The Riskiest Debt In Europe Isn't Sovereign

The Riskiest Debt In Europe Isn't Sovereign

European bonds haven't been this risky in a long time--and we're not talking sovereign debt, either. Corporate, especially banks, are also having a tough time in this market.

If you're planning to buy corporate bonds in Europe, you need to be aware of some recent news coming out of the badly beleaguered market sector. It's now going to cost a lot more to insure those bonds via credit-default swaps, a vehicle that pays buyers a bond's face value in cash assuming the company that issued them fail to live up to the terms of its debt agreements. The Markit iTraxx Europe Index (the Asian chapter of which recently lowered risk on Australian, Japanese and Singaporean issues) recently raised its index ten basis points on corporate bonds, and bank and insurer bonds saw their rate hike fully twenty two points.

What this means to you, gentle reader, is that European bonds of any time--but specifically bank bonds--are riskier than they've been in years. So will there be accompanying increases in yield rates to make them more attractive? That remains to be seen, but it's worth keeping an eye on. Risk, after all, often equals return...but sometimes, the risk is too great to hazard the possible return.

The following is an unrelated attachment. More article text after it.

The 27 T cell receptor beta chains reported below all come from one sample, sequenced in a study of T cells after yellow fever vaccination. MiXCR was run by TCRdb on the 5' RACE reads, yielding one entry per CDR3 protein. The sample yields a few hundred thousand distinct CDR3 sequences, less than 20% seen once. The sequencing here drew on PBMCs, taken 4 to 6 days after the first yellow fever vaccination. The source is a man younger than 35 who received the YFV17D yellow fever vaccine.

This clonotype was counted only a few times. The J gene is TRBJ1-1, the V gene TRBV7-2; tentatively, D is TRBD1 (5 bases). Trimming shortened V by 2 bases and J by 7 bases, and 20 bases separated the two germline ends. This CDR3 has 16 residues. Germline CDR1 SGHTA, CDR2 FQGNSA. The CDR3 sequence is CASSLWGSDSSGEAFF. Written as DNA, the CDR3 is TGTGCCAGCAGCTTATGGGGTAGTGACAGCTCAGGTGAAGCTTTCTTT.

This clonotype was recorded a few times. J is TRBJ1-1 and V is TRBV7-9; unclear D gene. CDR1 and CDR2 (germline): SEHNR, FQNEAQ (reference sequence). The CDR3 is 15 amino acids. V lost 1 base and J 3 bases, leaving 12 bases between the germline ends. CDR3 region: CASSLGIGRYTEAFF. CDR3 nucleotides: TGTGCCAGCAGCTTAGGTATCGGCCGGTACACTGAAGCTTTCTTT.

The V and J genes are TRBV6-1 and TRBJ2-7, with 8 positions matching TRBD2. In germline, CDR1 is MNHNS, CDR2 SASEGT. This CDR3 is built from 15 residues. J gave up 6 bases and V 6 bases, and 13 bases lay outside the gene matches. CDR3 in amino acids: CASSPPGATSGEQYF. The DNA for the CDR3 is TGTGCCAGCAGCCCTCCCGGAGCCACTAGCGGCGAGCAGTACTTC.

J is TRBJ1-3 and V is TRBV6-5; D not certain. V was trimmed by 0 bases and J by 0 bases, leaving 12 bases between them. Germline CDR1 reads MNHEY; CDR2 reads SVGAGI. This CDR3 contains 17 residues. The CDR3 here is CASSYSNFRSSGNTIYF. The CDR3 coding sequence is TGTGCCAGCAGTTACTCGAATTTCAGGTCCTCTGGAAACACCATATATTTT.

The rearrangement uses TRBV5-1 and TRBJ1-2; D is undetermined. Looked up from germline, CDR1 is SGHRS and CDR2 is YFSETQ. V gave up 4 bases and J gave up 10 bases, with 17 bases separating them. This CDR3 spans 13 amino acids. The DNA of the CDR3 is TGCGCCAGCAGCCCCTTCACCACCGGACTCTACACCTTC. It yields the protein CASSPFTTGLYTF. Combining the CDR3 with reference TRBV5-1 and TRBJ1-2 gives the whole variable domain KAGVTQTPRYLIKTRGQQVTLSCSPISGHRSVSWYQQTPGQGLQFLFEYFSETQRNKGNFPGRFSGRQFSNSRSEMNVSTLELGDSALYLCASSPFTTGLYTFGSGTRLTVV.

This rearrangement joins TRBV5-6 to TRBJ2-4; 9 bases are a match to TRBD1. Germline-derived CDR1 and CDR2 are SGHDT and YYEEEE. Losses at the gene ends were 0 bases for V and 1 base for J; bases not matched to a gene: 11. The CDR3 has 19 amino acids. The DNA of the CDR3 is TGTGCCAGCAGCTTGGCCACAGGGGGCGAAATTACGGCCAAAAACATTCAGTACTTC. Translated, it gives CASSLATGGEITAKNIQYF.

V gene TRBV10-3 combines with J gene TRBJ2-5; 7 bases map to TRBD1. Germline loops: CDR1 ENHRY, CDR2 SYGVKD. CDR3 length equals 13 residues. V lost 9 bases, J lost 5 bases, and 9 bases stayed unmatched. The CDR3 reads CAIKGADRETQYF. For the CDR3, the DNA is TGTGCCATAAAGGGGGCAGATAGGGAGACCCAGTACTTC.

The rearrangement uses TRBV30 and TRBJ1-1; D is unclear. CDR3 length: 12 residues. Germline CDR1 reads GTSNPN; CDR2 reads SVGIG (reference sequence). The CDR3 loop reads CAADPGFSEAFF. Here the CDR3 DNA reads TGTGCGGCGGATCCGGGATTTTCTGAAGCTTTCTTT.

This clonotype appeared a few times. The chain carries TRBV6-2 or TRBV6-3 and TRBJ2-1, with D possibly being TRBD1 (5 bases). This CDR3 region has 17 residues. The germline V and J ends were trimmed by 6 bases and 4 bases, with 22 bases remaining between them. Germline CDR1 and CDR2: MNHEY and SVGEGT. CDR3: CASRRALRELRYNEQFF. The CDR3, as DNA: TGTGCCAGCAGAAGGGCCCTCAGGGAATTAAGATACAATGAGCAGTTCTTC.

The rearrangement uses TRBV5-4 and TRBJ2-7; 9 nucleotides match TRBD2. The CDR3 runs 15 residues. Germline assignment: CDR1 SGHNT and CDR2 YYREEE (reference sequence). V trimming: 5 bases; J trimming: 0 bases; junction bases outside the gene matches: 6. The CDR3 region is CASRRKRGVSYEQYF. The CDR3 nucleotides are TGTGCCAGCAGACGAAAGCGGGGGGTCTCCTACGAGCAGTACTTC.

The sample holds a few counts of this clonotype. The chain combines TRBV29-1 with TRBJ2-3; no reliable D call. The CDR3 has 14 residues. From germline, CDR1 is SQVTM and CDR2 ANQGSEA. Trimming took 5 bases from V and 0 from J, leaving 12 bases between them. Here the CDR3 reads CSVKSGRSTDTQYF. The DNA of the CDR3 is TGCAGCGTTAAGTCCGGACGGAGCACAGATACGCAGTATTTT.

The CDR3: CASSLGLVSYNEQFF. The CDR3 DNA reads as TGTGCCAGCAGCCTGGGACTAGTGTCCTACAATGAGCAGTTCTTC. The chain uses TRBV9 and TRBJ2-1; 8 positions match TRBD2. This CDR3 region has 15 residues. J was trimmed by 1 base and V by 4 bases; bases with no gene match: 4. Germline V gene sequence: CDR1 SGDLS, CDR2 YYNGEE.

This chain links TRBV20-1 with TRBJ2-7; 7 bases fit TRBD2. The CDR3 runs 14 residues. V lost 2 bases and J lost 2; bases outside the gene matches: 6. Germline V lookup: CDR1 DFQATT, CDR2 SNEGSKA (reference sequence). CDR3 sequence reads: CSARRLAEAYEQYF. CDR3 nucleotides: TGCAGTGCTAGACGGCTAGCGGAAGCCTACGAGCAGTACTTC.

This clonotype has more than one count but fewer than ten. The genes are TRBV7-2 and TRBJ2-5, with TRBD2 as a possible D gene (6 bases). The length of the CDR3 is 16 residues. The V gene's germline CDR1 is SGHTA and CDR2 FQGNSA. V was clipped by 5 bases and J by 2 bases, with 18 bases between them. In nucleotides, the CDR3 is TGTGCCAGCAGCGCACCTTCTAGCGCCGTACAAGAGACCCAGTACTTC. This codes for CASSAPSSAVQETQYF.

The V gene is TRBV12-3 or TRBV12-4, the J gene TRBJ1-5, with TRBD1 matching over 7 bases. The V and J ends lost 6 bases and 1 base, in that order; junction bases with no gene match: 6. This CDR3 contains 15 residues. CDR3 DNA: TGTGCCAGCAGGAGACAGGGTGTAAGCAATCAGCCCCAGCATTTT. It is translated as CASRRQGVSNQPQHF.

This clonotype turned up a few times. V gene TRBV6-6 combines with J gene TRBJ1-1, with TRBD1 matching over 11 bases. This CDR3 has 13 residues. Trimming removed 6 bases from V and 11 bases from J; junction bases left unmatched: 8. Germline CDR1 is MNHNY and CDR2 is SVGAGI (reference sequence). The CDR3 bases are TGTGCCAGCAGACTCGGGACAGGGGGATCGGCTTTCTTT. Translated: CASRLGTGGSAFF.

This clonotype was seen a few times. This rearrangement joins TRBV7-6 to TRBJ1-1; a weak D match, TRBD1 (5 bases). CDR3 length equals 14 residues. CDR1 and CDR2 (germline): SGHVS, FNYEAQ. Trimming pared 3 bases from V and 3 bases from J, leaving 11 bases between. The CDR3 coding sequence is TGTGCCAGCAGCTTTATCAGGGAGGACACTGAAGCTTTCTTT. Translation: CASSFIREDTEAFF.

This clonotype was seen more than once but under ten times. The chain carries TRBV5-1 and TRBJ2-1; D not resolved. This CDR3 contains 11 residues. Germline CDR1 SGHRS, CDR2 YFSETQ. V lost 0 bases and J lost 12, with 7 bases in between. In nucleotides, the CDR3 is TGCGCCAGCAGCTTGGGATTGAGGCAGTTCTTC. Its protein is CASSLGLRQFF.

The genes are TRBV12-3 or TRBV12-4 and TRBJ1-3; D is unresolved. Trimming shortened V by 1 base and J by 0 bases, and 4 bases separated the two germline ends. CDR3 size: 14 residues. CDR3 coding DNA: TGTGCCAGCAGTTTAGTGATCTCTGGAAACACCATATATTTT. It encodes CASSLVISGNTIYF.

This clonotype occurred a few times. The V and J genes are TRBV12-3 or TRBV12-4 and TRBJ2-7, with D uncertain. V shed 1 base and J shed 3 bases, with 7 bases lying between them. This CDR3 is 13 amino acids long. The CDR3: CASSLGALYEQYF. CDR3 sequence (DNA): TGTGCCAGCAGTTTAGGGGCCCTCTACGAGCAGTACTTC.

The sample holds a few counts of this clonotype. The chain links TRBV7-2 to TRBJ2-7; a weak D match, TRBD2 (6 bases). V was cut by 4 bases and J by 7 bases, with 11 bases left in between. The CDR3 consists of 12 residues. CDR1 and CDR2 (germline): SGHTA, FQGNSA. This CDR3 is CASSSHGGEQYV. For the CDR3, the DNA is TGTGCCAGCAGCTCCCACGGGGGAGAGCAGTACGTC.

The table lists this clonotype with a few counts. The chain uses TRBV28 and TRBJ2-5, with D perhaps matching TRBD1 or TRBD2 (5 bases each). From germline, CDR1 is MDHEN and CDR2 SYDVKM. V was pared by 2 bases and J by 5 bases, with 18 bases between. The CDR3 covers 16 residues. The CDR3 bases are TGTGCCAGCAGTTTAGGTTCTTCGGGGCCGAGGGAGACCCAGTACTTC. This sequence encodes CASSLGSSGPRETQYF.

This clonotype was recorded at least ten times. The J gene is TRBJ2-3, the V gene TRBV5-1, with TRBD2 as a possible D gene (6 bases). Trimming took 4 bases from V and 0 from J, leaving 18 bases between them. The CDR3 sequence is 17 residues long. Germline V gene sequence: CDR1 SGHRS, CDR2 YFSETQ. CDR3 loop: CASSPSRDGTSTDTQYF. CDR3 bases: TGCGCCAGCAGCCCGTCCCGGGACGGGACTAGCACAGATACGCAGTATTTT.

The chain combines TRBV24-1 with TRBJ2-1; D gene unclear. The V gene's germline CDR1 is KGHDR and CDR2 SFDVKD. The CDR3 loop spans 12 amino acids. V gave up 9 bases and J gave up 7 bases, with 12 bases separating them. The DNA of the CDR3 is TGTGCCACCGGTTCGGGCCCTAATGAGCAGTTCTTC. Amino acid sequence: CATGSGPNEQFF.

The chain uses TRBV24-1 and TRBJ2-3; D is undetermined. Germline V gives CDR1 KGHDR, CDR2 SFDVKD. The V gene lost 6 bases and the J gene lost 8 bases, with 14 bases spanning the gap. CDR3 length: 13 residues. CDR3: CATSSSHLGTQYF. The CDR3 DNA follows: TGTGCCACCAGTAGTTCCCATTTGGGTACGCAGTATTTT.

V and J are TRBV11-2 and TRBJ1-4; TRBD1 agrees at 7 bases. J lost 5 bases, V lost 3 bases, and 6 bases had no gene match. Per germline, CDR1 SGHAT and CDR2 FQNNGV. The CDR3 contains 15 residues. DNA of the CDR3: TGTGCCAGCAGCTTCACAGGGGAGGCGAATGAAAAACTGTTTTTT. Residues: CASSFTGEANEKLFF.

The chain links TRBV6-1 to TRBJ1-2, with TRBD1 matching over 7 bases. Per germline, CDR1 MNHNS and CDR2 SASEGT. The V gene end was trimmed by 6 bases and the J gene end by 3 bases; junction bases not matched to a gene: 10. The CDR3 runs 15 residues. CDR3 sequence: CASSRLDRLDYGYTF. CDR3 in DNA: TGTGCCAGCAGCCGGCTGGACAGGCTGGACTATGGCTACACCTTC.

Especially when you consider that there are still plenty of European nations still hovering within range of disaster mode--Ireland, Italy, Portugal, and Spain are all still at risk, and even the great lion Britain has seen stronger days. If any one of them go, it may well represent a catastrophe of unprecedented proportions--the collapse of Europe itself.

Of course, that's all speculative. Whether or not it'll truly be a disaster is anyone's guess and only time will tell. If you're not very risk-averse, this may be a good time to get in.

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